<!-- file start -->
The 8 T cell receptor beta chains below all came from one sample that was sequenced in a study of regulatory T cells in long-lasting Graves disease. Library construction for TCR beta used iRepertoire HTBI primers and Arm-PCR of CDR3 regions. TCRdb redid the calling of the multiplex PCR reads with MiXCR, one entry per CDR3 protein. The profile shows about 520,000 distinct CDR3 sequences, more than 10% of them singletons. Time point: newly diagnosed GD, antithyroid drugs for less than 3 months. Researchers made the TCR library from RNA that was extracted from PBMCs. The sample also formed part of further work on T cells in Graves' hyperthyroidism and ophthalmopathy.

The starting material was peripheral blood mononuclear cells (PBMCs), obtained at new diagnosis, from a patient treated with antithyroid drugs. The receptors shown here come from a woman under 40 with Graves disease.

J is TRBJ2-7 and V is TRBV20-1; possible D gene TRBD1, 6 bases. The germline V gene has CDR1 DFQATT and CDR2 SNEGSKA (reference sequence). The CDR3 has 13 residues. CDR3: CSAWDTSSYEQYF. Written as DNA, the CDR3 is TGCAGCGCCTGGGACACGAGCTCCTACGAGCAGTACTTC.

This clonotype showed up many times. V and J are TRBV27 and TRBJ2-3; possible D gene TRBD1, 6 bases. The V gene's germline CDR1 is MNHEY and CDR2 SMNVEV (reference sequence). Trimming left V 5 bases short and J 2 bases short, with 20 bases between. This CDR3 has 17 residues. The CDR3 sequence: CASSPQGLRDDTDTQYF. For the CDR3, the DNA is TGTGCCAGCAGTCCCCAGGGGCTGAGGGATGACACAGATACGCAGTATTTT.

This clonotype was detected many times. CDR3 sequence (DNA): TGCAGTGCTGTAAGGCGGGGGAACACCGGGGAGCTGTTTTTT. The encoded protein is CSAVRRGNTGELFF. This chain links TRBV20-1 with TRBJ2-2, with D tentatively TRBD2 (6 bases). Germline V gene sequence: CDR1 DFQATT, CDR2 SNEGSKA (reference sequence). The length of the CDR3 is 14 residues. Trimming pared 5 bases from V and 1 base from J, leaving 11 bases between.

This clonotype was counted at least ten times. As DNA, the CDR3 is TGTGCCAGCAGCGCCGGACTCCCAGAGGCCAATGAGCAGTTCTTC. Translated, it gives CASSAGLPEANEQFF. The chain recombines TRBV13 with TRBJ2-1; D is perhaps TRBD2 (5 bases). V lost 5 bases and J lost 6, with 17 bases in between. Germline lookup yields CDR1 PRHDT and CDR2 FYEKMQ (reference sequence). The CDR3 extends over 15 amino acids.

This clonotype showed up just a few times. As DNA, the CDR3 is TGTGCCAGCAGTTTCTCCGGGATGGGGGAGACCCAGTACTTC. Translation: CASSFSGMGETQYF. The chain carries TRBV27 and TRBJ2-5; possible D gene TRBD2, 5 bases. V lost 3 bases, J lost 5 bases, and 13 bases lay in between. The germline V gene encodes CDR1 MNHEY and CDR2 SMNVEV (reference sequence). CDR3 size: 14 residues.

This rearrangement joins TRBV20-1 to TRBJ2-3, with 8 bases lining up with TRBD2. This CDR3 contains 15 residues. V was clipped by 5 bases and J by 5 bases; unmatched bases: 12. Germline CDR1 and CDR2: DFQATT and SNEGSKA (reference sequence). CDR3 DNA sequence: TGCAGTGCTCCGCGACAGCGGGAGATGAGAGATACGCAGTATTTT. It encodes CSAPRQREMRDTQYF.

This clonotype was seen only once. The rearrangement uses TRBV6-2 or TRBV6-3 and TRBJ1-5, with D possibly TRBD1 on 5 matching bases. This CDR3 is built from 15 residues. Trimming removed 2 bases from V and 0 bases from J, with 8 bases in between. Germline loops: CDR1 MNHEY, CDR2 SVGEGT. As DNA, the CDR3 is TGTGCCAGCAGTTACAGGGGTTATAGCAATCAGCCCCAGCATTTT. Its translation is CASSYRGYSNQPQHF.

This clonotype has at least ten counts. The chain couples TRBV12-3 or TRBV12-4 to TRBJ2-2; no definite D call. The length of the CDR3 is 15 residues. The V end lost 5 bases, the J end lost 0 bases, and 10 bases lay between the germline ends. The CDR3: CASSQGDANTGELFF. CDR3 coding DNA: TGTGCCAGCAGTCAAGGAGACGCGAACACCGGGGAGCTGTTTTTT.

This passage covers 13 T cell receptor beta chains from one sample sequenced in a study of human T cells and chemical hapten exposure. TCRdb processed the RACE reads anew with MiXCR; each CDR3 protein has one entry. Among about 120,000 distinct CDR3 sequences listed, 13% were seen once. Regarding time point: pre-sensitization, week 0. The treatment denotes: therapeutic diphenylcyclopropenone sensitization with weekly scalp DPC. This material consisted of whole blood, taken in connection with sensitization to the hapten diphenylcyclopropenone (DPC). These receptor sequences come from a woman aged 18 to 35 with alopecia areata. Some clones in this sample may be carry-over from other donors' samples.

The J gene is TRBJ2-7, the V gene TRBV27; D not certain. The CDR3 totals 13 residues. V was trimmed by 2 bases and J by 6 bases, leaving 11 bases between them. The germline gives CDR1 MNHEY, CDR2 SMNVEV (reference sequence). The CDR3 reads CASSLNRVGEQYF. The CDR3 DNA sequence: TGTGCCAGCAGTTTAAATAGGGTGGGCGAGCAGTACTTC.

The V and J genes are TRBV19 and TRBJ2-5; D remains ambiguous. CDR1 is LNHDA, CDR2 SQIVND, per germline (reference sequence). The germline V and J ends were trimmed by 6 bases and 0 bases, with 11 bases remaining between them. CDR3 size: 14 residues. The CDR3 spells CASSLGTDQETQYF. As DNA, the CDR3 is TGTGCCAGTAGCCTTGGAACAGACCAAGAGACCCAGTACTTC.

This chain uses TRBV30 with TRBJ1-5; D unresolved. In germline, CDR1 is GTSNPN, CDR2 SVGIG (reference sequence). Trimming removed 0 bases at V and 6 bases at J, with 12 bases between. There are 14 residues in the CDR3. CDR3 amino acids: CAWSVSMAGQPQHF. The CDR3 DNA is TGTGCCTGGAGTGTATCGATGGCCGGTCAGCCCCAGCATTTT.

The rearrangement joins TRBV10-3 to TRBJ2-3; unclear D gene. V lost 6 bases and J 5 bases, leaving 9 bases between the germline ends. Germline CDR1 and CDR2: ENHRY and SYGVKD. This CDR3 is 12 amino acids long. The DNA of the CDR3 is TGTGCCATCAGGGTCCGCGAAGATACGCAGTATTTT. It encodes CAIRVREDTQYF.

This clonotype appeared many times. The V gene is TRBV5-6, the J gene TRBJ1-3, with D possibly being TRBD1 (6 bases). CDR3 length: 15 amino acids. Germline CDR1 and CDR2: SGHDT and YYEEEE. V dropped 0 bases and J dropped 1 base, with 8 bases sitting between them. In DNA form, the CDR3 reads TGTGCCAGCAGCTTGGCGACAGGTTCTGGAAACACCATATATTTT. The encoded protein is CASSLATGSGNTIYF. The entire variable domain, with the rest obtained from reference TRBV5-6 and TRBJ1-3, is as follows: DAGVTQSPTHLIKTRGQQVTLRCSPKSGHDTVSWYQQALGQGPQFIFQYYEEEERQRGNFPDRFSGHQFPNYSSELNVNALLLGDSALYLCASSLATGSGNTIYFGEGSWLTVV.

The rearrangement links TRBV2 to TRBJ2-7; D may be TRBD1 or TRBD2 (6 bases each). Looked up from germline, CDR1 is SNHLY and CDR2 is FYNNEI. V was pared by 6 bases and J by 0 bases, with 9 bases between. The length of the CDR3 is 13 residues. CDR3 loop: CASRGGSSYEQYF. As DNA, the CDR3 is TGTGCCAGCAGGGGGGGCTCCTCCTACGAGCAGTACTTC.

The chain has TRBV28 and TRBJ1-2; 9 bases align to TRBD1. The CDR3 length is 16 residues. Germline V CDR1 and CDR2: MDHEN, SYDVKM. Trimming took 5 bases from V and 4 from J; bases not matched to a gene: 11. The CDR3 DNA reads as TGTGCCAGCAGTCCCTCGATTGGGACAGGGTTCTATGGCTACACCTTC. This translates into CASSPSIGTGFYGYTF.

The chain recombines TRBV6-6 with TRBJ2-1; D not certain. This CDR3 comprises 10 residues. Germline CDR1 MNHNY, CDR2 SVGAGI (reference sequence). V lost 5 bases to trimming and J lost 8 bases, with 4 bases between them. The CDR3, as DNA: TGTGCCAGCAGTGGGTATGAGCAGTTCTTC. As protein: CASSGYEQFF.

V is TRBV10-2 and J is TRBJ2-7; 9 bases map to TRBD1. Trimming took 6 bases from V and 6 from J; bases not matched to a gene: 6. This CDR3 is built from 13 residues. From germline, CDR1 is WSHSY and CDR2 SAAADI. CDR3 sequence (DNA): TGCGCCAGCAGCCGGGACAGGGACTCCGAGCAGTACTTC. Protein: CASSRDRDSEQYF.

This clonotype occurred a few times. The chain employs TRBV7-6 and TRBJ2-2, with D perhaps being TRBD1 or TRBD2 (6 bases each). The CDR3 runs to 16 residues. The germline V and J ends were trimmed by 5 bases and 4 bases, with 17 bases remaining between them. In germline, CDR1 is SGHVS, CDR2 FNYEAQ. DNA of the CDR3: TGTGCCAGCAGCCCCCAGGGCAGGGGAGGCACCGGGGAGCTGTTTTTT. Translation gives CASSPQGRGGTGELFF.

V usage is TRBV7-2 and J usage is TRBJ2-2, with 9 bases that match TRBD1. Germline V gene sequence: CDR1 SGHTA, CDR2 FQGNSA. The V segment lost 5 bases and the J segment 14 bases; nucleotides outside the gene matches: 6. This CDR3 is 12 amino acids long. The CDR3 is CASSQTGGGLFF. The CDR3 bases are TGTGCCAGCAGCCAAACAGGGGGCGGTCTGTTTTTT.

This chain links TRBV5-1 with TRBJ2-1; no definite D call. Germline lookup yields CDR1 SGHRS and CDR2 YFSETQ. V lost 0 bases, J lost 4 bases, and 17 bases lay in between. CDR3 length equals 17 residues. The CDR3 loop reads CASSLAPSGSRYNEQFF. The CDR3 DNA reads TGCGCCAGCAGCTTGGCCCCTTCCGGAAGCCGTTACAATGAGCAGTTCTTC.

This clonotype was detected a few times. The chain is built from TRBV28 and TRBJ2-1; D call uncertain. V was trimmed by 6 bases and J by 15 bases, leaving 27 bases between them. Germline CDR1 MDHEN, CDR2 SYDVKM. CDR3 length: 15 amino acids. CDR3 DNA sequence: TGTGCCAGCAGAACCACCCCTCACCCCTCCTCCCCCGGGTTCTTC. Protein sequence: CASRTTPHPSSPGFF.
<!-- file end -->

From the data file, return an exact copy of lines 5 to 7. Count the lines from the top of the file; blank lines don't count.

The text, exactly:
This clonotype was detected many times. CDR3 sequence (DNA): TGCAGTGCTGTAAGGCGGGGGAACACCGGGGAGCTGTTTTTT. The encoded protein is CSAVRRGNTGELFF. This chain links TRBV20-1 with TRBJ2-2, with D tentatively TRBD2 (6 bases). Germline V gene sequence: CDR1 DFQATT, CDR2 SNEGSKA (reference sequence). The length of the CDR3 is 14 residues. Trimming pared 5 bases from V and 1 base from J, leaving 11 bases between.

This clonotype was counted at least ten times. As DNA, the CDR3 is TGTGCCAGCAGCGCCGGACTCCCAGAGGCCAATGAGCAGTTCTTC. Translated, it gives CASSAGLPEANEQFF. The chain recombines TRBV13 with TRBJ2-1; D is perhaps TRBD2 (5 bases). V lost 5 bases and J lost 6, with 17 bases in between. Germline lookup yields CDR1 PRHDT and CDR2 FYEKMQ (reference sequence). The CDR3 extends over 15 amino acids.

This clonotype showed up just a few times. As DNA, the CDR3 is TGTGCCAGCAGTTTCTCCGGGATGGGGGAGACCCAGTACTTC. Translation: CASSFSGMGETQYF. The chain carries TRBV27 and TRBJ2-5; possible D gene TRBD2, 5 bases. V lost 3 bases, J lost 5 bases, and 13 bases lay in between. The germline V gene encodes CDR1 MNHEY and CDR2 SMNVEV (reference sequence). CDR3 size: 14 residues.